- The vagus nerve may also be involved in Irritable Bowel Syndrome, and vagal stimulation might be helpful for reducing IBS pain.
- This study is really interesting: treating diabetes-prone rats with vagal nerve stimulation prevents both depression and insulin resistance. That’s a huge piece of evidence that depression and diabetes might both have roots in the gut.
If a bad diet is affecting the sensitivity of your vagus nerve, it could also have secondhand effects on all these diseases. This could be one reason why gut health is such a big player in overall health.
Care and Feeding of your Vagus Nerve
So far, we know that an obesogenic “cafeteria diet” (high-fat, high-carb junk food) reduces the sensitivity of the vagus nerve, and that vagus nerve stimulation counteracts that, with big benefits for weight…and for just about everything else. Unfortunately, the “vagal nerve stimulation” in these studies isn’t something you can do at home; it’s a device that the subjects got surgically implanted in their bodies.
But if a lousy diet can reduce the sensitivity of the vagus nerve, maybe a good diet can help restore it. Other than “don’t eat a junk-food diet,” here’s a little bit more specific research.
This study found that dietary fat reduced inflammation through its effects on the vagus nerve. The authors concluded that “high-fat…nutrition is potentially therapeutic in various inflammatory disorders such as sepsis and inflammatory bowel disease (IBD) characterized by an inflammatory response in which…intestinal barrier function is impaired.”
That’s backed up by the connection between a ketogenic (very high-fat, low-carb) diet and vagal nerve stimulation as two effective therapies for treatment-resistant epilepsy. It’s possible that a ketogenic diet have some of its hunger-suppressing, anti-inflammatory effects through stimulating the vagus nerve.
This study also found that a probiotic (Lactobacillus casei strain Shirota) activated the vagus nerve. The probiotic modified the gut-to-brain stress signaling in students taking a stressful exam and suppressed the release of the stress hormone cortisol. That suggests that probiotics might be able to break the gut-brain-gut-brain feedback cycle up and down the vagus nerve where psychological stress causes gut problems, which send more hormonal stress signals to the brain, which cause more gut problems.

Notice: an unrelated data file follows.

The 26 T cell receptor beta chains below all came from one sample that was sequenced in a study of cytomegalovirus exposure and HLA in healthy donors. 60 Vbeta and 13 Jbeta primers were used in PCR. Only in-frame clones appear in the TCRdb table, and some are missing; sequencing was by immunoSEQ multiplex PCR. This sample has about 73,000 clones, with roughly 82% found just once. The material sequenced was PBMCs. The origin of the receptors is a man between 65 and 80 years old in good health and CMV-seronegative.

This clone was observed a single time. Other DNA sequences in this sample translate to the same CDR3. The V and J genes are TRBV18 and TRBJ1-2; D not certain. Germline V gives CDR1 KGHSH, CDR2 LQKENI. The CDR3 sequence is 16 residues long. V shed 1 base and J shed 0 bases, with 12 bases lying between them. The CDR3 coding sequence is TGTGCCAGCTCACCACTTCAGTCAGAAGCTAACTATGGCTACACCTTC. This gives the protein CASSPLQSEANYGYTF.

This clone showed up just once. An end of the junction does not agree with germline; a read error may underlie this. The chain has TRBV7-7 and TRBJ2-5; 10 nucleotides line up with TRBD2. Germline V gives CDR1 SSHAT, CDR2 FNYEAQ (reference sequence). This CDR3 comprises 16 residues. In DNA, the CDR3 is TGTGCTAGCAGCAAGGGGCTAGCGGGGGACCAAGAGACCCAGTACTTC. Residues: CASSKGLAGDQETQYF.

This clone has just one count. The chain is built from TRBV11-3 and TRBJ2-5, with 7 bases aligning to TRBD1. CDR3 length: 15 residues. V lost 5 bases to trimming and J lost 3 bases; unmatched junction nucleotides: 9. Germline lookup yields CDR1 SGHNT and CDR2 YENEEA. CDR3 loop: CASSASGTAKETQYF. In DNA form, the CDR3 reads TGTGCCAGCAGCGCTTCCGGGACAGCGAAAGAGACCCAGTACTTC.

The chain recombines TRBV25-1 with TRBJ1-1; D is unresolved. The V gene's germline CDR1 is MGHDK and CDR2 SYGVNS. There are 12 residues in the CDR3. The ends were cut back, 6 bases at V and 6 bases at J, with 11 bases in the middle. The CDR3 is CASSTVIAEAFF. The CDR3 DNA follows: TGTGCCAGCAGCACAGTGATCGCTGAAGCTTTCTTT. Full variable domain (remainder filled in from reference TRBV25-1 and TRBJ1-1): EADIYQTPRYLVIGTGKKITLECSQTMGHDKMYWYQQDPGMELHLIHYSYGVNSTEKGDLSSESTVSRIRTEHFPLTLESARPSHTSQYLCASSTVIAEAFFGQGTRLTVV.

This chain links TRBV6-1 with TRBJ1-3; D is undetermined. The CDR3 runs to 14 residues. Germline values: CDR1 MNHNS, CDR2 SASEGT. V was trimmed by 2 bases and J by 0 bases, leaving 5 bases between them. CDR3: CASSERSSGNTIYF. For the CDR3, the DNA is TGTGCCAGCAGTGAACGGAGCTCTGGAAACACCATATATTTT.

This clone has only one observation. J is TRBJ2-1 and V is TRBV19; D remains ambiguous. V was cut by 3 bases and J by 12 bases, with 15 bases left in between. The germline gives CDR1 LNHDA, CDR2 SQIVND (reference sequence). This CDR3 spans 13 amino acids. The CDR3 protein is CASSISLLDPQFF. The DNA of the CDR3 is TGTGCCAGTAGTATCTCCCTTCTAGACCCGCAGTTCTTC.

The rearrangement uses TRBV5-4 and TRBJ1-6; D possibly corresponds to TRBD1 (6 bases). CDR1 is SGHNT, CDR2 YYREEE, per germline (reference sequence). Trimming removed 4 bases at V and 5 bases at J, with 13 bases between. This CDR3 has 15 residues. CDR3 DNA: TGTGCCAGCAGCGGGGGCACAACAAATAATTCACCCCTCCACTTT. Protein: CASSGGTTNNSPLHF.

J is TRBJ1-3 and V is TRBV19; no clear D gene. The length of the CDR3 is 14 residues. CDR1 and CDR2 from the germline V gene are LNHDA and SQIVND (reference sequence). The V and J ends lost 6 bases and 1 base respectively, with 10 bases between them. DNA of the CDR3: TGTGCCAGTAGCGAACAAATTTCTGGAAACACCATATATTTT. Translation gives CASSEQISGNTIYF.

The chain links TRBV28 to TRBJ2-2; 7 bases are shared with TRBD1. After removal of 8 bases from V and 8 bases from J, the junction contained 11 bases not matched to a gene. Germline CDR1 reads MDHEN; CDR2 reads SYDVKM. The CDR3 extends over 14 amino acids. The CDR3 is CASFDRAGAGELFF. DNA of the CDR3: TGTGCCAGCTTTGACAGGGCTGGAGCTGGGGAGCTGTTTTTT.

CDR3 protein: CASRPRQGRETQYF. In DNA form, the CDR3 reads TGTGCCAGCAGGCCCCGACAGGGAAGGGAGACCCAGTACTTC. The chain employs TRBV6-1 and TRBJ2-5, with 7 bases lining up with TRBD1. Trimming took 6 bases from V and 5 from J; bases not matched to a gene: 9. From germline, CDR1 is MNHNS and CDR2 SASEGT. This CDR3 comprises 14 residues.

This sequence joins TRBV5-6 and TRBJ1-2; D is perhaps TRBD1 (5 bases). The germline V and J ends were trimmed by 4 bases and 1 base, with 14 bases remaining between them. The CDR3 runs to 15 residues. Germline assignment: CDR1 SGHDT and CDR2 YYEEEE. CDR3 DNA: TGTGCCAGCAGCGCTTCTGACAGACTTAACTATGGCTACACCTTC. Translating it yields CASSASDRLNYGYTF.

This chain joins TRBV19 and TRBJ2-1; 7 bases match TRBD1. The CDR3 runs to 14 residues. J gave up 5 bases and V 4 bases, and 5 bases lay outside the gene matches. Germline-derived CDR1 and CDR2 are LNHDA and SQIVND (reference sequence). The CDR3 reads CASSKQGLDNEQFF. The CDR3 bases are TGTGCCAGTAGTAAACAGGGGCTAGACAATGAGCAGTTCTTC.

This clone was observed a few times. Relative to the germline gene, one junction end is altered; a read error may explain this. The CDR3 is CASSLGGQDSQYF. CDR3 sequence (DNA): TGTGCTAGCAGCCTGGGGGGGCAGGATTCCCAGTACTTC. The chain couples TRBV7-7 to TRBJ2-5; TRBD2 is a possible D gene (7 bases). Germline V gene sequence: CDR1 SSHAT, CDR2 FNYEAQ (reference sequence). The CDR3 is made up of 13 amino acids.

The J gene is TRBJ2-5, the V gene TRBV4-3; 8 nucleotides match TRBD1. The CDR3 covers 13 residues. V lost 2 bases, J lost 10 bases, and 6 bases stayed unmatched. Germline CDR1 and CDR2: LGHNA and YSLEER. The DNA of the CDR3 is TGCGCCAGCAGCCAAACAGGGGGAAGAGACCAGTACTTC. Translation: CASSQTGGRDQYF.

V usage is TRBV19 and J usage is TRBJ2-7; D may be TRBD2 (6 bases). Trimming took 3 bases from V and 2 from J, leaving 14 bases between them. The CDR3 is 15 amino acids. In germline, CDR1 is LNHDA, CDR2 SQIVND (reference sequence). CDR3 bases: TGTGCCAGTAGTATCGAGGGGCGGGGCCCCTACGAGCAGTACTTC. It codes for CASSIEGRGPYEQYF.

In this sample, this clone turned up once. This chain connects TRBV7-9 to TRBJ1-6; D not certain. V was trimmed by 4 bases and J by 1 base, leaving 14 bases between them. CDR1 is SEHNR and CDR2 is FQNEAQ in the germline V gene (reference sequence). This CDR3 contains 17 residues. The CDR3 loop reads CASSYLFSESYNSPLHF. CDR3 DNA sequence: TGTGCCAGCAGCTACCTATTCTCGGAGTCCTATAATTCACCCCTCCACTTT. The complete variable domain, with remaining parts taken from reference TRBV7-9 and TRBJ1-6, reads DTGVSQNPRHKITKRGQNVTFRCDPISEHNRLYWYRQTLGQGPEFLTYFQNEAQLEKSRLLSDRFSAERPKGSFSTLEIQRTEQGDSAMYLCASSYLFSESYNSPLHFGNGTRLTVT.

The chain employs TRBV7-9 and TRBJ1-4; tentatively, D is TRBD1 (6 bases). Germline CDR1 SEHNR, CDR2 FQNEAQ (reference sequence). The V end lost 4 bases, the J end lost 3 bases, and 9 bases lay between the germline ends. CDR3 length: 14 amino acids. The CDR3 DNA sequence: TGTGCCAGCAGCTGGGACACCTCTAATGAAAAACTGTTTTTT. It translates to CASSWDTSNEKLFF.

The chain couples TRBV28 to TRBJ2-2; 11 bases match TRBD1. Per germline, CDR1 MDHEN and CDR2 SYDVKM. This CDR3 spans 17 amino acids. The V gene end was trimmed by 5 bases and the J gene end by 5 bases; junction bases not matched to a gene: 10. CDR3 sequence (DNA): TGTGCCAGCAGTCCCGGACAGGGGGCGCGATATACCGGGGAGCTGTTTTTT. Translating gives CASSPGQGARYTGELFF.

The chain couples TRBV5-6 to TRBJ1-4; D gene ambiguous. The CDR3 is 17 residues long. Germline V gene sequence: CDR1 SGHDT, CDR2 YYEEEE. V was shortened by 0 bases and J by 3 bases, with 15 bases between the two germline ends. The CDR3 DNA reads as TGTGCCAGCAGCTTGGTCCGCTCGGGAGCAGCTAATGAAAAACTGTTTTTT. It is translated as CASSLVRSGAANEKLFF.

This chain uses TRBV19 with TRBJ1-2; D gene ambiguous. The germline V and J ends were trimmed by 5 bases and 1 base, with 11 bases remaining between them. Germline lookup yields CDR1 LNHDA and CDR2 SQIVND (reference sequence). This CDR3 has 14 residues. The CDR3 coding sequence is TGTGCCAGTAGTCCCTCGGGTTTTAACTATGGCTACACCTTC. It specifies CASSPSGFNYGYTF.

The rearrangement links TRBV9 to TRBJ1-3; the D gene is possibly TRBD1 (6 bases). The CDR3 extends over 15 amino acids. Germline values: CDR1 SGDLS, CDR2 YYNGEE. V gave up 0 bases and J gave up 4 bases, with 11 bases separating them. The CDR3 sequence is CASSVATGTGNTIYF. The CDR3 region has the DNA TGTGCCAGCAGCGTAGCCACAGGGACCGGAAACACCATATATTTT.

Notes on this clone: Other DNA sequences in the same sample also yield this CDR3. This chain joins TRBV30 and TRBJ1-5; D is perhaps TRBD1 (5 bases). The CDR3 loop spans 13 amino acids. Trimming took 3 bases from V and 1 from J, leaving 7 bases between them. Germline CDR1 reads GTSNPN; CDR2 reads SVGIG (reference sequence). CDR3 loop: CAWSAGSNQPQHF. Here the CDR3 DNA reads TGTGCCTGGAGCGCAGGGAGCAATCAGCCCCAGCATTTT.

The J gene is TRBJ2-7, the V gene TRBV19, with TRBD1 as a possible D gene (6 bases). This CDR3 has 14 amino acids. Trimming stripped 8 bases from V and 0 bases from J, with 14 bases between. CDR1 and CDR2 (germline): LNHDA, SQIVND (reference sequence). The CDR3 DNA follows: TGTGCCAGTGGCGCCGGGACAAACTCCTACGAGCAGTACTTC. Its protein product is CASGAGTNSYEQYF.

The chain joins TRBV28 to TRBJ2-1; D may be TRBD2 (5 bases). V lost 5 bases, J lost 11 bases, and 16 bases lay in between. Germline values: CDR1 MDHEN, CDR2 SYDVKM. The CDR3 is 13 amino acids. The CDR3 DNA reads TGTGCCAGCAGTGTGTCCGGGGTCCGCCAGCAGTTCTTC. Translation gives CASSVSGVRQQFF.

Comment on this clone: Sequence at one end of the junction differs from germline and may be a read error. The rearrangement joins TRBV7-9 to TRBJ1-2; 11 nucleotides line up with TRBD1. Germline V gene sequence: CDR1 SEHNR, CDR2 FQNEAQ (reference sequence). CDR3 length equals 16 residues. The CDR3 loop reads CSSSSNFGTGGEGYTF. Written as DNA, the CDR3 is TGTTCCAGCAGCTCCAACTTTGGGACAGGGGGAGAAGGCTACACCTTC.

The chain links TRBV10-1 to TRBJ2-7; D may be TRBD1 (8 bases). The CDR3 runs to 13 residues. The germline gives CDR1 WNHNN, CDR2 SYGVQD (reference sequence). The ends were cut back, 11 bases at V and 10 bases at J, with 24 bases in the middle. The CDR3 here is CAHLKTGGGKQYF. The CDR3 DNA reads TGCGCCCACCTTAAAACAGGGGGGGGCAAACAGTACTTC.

Aerobic exercise may also be helpful.
For instant gratification, you can also do your own vagal nerve stimulation using the Valsalva maneuver. Sit down, because it can make you a little dizzy. Take a deep breath, and then close your mouth and pinch your nose shut so that no air can escape. Then pretend like you’re trying to breathe out, but without opening your nose or mouth – you should feel the pressure from the air. Keep doing this for 15-20 seconds, and then let the air out and breathe normally. (If you do any weightlifting, this is the type of breath-holding you do to stabilize your spine during heavy squats and deadlifts.)
The Valsalva maneuver doesn’t have long-term effects, but it might be helpful for an immediate situation, like right before a test or in the middle of a stressful commute.
That’s not a lot to go on – there just aren’t many studies on diet and the vagus nerve. But it’s something to start with, and it does back up the important ways that the gut, the brain, and the rest of your body are all connected. Knowing about the vagus nerve helps to explain why gut health, mental health, and whole-body health are so tangled up with each other, and why good gut health is so important for things way beyond digestion.